We choose our words carefully because that’s how we protect our clients and ourselves. We hide behind our words because we don’t want to reveal what we really think or how much our client is willing to accept.

We’re notorious for being hard to read and hard to pin down.

But we need to know when to turn it off.

When we speak with a client or prospect (or a friend), ambiguous language and exploiting loopholes is off-putting, frustrating and breeds mistrust.

We may win a lot of battles with our clever ways but in the end, we lose more than we’ve won.

If we want people to like and trust us, hire us, and stay friends with us, we need to speak clearly and plainly. No loopholes, no footnotes, no arguments preserved for appeal.

How do we do this? I’ll let you know when I figure it out.

How to get referrals from other lawyers

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A message for sole practitioners, introverts, and misanthropes

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Contrary to popular belief, I’m not a hermit. I like being around people. But like most introverts, I can only handle so much of that before I get antsy or fatigued or ready to scream.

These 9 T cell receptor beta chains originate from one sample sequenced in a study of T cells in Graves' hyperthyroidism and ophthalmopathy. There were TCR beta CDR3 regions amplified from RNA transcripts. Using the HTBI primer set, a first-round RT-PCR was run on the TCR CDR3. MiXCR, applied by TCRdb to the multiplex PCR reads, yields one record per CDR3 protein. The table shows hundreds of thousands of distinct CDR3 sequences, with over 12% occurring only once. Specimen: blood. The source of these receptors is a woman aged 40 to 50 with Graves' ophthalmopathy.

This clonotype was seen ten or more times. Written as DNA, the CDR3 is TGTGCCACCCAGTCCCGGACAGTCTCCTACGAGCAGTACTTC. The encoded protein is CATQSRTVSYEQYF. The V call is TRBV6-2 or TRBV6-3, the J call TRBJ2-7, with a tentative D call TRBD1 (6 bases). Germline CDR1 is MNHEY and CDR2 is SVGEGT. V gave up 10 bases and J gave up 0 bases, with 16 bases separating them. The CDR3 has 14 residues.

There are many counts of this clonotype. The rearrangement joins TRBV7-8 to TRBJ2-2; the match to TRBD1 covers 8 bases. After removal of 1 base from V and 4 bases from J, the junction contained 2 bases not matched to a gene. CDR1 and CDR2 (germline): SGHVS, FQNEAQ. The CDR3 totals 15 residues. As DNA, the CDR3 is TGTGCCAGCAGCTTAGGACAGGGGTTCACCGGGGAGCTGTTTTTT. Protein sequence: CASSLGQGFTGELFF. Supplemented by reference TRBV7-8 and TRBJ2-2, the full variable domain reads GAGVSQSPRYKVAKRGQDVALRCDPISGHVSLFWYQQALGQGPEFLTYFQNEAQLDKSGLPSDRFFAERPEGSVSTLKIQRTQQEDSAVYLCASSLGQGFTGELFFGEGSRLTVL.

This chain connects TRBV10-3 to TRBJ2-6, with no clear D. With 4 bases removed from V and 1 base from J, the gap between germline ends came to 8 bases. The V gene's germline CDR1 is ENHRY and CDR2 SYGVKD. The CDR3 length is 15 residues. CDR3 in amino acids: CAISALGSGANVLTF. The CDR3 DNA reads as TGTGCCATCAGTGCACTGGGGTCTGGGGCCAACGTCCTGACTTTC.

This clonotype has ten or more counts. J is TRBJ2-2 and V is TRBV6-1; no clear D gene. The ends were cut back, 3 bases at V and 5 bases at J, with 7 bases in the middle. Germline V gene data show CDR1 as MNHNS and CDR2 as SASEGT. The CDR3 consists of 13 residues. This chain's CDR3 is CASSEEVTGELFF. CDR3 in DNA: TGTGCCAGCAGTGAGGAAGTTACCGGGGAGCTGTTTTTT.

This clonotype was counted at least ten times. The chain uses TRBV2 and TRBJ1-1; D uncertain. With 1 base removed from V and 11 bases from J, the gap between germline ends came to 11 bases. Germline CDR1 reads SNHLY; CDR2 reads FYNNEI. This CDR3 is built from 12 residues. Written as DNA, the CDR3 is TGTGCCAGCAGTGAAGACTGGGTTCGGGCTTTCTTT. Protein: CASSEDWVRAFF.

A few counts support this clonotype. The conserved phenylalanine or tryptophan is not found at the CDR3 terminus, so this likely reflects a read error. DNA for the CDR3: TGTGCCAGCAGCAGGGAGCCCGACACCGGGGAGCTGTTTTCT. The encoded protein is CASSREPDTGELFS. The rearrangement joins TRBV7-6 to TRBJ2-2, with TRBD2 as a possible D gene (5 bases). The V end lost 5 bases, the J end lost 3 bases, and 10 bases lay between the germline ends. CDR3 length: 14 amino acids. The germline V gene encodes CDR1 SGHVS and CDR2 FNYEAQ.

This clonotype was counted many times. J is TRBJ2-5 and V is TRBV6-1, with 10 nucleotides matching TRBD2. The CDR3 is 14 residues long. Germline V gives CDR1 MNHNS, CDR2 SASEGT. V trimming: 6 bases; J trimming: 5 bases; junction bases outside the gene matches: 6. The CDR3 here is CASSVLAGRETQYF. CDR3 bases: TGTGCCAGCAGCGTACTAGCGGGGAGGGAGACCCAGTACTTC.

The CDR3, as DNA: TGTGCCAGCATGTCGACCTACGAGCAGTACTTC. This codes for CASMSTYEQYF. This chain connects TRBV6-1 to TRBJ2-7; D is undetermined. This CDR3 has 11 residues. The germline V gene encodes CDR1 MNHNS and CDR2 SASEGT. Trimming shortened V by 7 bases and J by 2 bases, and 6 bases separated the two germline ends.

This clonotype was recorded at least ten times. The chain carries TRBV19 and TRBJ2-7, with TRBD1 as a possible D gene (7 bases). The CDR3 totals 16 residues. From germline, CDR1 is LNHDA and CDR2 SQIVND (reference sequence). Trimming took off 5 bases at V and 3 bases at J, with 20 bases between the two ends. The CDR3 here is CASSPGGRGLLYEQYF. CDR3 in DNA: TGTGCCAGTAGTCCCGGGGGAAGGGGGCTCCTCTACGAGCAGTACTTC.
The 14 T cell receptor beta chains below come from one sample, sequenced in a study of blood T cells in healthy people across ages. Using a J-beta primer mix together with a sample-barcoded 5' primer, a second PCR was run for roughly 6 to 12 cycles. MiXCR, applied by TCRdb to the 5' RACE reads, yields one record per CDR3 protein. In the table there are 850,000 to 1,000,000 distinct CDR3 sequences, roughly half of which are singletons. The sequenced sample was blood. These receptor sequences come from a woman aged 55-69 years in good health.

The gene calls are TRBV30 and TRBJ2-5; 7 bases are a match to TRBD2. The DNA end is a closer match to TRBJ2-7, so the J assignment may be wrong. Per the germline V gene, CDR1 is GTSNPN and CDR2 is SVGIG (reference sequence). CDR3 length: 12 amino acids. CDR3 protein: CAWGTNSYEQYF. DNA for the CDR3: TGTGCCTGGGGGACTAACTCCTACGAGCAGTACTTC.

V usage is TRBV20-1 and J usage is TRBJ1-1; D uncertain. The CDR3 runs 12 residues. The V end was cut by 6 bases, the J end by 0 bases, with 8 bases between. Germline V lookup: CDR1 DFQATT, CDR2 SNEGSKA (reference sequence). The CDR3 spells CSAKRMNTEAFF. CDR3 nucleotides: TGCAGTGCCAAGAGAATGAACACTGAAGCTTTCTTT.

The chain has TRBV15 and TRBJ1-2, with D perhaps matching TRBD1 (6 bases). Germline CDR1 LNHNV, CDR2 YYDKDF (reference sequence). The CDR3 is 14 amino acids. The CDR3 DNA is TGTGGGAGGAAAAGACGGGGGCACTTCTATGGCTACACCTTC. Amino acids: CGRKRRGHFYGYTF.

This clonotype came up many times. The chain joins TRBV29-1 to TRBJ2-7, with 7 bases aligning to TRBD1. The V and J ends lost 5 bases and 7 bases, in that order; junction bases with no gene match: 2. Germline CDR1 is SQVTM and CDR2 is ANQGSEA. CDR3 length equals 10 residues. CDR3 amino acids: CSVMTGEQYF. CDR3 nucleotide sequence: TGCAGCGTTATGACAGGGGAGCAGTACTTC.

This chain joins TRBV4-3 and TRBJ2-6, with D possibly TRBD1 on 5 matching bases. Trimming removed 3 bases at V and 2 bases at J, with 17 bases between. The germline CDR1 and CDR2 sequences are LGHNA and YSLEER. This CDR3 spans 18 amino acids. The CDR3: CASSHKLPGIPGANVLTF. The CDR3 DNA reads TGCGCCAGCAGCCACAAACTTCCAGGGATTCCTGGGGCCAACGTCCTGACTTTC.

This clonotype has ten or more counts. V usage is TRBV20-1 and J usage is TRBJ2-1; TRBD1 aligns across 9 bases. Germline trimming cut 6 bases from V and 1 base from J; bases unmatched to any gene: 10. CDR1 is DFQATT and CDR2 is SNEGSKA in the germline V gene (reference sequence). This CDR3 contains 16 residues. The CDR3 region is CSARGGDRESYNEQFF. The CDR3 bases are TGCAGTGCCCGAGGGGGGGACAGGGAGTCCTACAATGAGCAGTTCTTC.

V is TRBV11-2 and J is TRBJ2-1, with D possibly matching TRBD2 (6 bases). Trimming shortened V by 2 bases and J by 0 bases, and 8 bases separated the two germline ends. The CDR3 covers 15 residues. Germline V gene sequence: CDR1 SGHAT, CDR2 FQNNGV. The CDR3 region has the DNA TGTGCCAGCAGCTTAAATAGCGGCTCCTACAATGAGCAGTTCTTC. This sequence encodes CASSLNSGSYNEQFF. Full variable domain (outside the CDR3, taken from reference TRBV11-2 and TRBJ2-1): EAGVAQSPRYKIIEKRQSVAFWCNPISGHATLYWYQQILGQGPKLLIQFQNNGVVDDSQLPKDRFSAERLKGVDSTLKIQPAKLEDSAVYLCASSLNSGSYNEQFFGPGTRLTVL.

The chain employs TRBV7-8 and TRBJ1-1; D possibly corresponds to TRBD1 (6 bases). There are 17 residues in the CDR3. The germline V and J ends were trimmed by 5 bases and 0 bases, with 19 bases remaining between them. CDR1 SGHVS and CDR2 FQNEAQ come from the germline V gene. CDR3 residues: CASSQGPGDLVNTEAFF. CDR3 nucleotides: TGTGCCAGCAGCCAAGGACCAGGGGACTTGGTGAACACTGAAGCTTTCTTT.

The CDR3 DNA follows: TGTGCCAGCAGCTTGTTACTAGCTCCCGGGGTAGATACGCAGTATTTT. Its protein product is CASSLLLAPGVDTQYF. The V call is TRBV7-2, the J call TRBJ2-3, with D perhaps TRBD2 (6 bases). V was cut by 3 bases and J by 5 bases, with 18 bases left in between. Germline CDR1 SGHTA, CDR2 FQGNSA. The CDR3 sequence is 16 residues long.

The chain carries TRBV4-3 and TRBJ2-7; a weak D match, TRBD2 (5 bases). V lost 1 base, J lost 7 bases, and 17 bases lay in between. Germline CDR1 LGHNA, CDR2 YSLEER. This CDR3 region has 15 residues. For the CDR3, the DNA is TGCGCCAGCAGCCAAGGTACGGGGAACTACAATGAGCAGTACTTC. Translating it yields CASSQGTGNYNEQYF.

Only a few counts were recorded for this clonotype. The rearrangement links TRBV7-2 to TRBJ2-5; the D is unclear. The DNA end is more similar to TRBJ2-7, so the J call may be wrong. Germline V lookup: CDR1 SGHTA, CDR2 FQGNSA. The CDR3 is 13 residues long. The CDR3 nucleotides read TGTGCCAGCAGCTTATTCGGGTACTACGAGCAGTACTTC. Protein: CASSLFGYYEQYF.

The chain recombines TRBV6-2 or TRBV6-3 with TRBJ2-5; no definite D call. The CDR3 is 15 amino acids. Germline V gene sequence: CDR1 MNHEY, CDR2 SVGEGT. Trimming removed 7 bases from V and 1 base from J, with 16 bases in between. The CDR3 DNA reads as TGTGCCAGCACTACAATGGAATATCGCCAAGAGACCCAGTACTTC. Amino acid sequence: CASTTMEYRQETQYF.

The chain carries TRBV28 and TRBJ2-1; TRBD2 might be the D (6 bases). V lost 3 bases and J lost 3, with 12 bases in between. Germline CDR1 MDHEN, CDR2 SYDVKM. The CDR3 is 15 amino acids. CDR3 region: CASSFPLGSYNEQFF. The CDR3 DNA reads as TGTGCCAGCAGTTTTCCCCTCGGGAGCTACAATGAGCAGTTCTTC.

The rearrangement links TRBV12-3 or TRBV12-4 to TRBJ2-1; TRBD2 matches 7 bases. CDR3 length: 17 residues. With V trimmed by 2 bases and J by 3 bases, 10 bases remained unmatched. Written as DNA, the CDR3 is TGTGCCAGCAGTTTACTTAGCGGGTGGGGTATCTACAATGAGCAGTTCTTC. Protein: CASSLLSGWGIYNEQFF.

I can speak on a stage in front of thousands. But for personal communication, I prefer one-on-one or small groups.

Also, I usually prefer to work alone.

Not always, not for everything, but given most of the projects I am involved with, my preferred way of working is to do most of it myself.

No committees, no groups, no partners, no second opinions, just me and my lonesome. At least until I’ve taken it as far as I can, or as far as I need to, and it’s ready to hand off to someone else.

Does this resonate with you? If so, you might be a kindred spirit. I’d give you a hug to welcome you to the club but I’d rather just send you an email.

Anyway, the point isn’t that introverts or extroverts are better or more successful. Based on what I’ve seen, it’s a tie. We are equally successful, but for different reasons.

The point is that no matter which way you swing, as an employer or partner or member of a board, it’s important to understand how others prefer to work so that we can give them what they need to do their best.

If you’re an extrovert, understand that if we don’t want to meet with you or work directly with you, it’s nothing personal. We’ll get back to you when we’ve done our thing.

If you’re an introvert, understand that while we do well working alone, there are times when involving others lets us do even better.

As the well-known African proverb says, “If you want to go fast, go alone. If you want to go far, go with others.”

Does your website need a refresh? This will help

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4 words that helped me pass the bar exam